• Extended-release (capsules): You usually take these once a day at first, either 500 or 1,000 milligrams. Your doctor can increase your dose slowly, up to a maximum of 2,000 milligrams once or twice daily.

Metformin dosage for weight loss in non-diabetes

Metformin isn't approved as a weight loss medication, so there's no labeling information about what dose you should be prescribed. However, doctors have learned what doses are likely best for their patients. In one study, people started by taking 500 milligrams daily and gradually increased to 2,500 milligrams. The average dose ended up being 2,230 milligrams per day. In another study, participants lost weight when they took 1,500 milligrams of metformin a day.

Whether you take metformin for weight loss or to treat diabetes, the medications are the same.

You take extended-release tablets once a day. Extended-release medications should never be chewed, cut, or broken up in any way. That will send too much of the drug into your system too quickly. If you have trouble swallowing your pill, ask your pharmacist about alternatives. If you keep having problems, talk to your doctor. You might need a different prescription.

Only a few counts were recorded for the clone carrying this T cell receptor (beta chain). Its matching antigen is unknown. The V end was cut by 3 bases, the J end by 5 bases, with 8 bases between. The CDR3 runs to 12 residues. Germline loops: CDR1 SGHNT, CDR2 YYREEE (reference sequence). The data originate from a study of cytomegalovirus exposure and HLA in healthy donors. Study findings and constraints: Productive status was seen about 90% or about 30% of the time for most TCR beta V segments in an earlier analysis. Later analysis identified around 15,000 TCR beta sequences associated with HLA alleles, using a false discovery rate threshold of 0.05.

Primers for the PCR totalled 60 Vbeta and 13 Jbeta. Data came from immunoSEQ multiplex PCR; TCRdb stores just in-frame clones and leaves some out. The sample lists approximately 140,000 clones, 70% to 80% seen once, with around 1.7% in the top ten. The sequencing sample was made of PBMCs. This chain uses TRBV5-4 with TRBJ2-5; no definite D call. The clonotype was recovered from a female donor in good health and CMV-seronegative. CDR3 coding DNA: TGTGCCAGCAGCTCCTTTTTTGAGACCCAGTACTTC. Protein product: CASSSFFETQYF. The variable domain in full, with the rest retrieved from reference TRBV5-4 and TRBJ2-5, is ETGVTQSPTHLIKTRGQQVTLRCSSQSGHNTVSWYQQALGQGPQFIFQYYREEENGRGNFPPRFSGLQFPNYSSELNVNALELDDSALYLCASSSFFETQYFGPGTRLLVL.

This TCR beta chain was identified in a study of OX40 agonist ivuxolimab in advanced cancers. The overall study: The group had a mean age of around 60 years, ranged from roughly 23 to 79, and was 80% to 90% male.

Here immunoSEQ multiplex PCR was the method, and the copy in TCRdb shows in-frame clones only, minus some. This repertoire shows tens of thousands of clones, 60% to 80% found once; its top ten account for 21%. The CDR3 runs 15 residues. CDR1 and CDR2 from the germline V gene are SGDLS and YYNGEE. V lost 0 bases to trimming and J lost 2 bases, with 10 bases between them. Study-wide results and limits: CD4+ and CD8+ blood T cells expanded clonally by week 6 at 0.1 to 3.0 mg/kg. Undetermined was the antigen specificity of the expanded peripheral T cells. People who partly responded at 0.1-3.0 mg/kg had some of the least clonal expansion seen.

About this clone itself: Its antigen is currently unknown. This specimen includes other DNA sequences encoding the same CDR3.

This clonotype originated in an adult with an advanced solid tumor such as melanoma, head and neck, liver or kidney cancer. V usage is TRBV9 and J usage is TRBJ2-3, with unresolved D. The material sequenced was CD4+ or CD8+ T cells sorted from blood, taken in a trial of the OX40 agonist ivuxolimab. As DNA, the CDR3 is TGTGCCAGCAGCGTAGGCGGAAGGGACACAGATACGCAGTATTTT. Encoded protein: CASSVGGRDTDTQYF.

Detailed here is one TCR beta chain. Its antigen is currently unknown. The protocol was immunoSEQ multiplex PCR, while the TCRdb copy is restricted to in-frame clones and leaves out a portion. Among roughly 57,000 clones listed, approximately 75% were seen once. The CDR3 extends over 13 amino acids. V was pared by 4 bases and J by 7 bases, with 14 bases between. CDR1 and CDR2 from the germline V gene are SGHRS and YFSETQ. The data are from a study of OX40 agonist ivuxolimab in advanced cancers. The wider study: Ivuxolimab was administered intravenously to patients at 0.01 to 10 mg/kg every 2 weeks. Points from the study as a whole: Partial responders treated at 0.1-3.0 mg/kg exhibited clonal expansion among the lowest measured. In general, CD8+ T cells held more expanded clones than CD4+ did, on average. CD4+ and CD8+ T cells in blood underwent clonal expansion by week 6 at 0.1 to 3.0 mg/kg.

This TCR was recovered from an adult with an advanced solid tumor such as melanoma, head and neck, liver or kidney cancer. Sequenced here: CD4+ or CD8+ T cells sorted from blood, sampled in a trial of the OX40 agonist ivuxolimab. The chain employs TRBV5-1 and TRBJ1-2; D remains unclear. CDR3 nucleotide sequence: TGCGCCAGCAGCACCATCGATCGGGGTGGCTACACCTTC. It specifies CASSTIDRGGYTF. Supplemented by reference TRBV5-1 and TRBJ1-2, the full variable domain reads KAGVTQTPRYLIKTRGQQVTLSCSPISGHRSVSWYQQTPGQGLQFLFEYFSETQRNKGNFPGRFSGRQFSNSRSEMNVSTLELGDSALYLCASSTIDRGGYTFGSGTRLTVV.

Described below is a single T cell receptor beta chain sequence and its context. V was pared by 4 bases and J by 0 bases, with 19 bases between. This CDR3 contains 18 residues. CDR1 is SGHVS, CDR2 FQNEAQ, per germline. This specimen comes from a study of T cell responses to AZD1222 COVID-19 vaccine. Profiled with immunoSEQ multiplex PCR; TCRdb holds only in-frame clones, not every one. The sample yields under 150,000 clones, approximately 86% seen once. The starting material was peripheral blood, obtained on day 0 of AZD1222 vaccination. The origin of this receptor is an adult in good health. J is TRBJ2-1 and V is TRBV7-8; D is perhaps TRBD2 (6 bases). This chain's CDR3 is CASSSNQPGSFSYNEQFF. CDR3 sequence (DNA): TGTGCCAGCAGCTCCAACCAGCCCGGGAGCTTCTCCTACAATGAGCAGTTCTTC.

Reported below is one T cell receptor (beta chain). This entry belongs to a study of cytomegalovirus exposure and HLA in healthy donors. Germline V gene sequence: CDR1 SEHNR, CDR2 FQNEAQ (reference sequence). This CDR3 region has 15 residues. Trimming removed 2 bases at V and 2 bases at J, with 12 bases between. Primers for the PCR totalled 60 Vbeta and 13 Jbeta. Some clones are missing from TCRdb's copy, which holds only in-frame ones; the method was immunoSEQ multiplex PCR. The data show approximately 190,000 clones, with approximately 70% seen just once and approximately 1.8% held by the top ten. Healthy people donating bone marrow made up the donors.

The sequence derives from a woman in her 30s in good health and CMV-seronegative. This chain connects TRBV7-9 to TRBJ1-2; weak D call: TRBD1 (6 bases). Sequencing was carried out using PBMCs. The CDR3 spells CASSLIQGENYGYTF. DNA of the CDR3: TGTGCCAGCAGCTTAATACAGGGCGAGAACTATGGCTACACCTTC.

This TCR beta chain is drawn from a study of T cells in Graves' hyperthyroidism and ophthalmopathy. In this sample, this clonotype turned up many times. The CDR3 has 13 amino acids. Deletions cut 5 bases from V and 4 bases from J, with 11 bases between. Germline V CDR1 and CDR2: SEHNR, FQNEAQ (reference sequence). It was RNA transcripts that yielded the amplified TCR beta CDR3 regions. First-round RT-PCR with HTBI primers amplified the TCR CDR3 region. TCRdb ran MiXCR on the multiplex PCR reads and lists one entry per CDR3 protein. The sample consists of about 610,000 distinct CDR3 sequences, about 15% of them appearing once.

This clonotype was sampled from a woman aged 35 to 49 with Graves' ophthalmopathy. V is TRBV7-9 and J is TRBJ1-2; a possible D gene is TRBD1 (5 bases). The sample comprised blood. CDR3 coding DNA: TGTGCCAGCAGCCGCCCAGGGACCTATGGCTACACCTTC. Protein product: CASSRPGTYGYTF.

You can also get metformin in standard tablets or suspension (liquid), which your body absorbs more quickly. You usually take these once or twice a day. If you are taking it in suspension form, always use an oral syringe, medication cup, or measuring spoon meant for medications. Kitchen measuring spoons aren't accurate enough for drugs.

Always take metformin with meals. It can upset your stomach or cause diarrhea when you first start taking it, but taking it with food helps reduce this effect.

Metformin is a common diabetes drug that doctors sometimes prescribe off-label for weight loss. It can help you lose modest amounts of weight and prevent weight gain. But it can't take the place of a healthy diet and regular exercise. If you're trying to lose weight, ask your doctor about the most effective methods.

How does metformin work in your body?

Metformin does several things in your body, such as reducing how much glucose (sugar) your liver releases into your body. Researchers think one of the main reasons it works for weight loss is that it affects hormones involved in appetite, leading you to eat less.

Is Ozempic more effective than metformin for weight loss?

These two medications work in different ways to control blood sugar and help with weight loss. Some studies have shown that people who take semaglutide (Ozempic) lose an average of 8.4 to 10.4 pounds. In a large, long-term study, people who took metformin lost an average of 5.5 pounds. Doctors sometimes prescribe semaglutide and metformin together. This can maximize weight loss.